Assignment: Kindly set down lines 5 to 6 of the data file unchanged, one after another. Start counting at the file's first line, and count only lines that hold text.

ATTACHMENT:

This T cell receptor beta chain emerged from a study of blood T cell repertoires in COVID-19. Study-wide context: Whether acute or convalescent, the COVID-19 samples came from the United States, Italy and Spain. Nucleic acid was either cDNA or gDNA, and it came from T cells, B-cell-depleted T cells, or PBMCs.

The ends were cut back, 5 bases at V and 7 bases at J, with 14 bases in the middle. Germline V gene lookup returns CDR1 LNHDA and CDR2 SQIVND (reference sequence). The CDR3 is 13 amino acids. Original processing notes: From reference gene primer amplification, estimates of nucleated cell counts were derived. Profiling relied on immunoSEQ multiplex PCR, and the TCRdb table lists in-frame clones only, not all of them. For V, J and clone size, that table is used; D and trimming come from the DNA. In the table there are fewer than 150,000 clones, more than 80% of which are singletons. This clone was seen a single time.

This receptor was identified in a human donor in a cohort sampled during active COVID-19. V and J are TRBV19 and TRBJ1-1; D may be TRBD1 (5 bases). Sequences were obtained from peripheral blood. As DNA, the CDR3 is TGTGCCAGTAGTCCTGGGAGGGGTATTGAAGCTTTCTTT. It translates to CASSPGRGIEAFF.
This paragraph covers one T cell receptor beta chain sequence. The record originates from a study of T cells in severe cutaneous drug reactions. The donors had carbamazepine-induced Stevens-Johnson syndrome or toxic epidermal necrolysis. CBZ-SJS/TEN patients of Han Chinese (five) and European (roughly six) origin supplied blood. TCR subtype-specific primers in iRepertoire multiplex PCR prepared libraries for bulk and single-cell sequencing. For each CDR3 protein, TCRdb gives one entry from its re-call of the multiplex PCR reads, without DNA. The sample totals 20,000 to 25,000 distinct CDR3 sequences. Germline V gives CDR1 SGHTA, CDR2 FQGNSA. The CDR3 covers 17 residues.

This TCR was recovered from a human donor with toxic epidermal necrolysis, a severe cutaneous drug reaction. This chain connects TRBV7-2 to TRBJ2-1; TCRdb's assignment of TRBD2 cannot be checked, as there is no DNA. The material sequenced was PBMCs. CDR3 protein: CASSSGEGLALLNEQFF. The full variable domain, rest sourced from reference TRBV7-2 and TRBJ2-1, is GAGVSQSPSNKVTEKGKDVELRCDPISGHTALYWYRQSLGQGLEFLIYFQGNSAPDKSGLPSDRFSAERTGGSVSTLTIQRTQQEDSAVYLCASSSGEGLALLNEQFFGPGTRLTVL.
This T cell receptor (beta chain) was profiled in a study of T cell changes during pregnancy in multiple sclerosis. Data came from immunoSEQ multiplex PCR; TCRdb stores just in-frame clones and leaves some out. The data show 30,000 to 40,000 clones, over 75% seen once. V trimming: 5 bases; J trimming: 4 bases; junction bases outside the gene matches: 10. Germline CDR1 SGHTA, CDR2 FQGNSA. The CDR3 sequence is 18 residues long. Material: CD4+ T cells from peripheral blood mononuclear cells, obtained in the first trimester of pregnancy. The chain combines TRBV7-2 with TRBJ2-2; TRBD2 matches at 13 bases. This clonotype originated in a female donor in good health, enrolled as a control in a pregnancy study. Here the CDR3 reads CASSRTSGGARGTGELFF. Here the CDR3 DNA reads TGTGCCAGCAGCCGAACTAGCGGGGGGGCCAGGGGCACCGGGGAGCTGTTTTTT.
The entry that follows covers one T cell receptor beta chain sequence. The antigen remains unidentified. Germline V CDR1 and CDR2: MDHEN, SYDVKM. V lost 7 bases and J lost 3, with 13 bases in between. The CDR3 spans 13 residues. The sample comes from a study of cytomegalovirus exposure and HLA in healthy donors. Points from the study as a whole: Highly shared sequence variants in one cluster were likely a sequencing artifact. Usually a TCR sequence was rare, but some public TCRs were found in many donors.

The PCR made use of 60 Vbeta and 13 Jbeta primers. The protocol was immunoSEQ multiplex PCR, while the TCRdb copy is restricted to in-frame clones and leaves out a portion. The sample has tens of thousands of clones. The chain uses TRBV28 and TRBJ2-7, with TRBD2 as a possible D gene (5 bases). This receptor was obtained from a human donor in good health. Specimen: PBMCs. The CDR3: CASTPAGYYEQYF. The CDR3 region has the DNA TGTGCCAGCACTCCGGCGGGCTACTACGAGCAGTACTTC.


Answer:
This TCR was recovered from a human donor with toxic epidermal necrolysis, a severe cutaneous drug reaction. This chain connects TRBV7-2 to TRBJ2-1; TCRdb's assignment of TRBD2 cannot be checked, as there is no DNA. The material sequenced was PBMCs. CDR3 protein: CASSSGEGLALLNEQFF. The full variable domain, rest sourced from reference TRBV7-2 and TRBJ2-1, is GAGVSQSPSNKVTEKGKDVELRCDPISGHTALYWYRQSLGQGLEFLIYFQGNSAPDKSGLPSDRFSAERTGGSVSTLTIQRTQQEDSAVYLCASSSGEGLALLNEQFFGPGTRLTVL.
This T cell receptor (beta chain) was profiled in a study of T cell changes during pregnancy in multiple sclerosis. Data came from immunoSEQ multiplex PCR; TCRdb stores just in-frame clones and leaves some out. The data show 30,000 to 40,000 clones, over 75% seen once. V trimming: 5 bases; J trimming: 4 bases; junction bases outside the gene matches: 10. Germline CDR1 SGHTA, CDR2 FQGNSA. The CDR3 sequence is 18 residues long. Material: CD4+ T cells from peripheral blood mononuclear cells, obtained in the first trimester of pregnancy. The chain combines TRBV7-2 with TRBJ2-2; TRBD2 matches at 13 bases. This clonotype originated in a female donor in good health, enrolled as a control in a pregnancy study. Here the CDR3 reads CASSRTSGGARGTGELFF. Here the CDR3 DNA reads TGTGCCAGCAGCCGAACTAGCGGGGGGGCCAGGGGCACCGGGGAGCTGTTTTTT.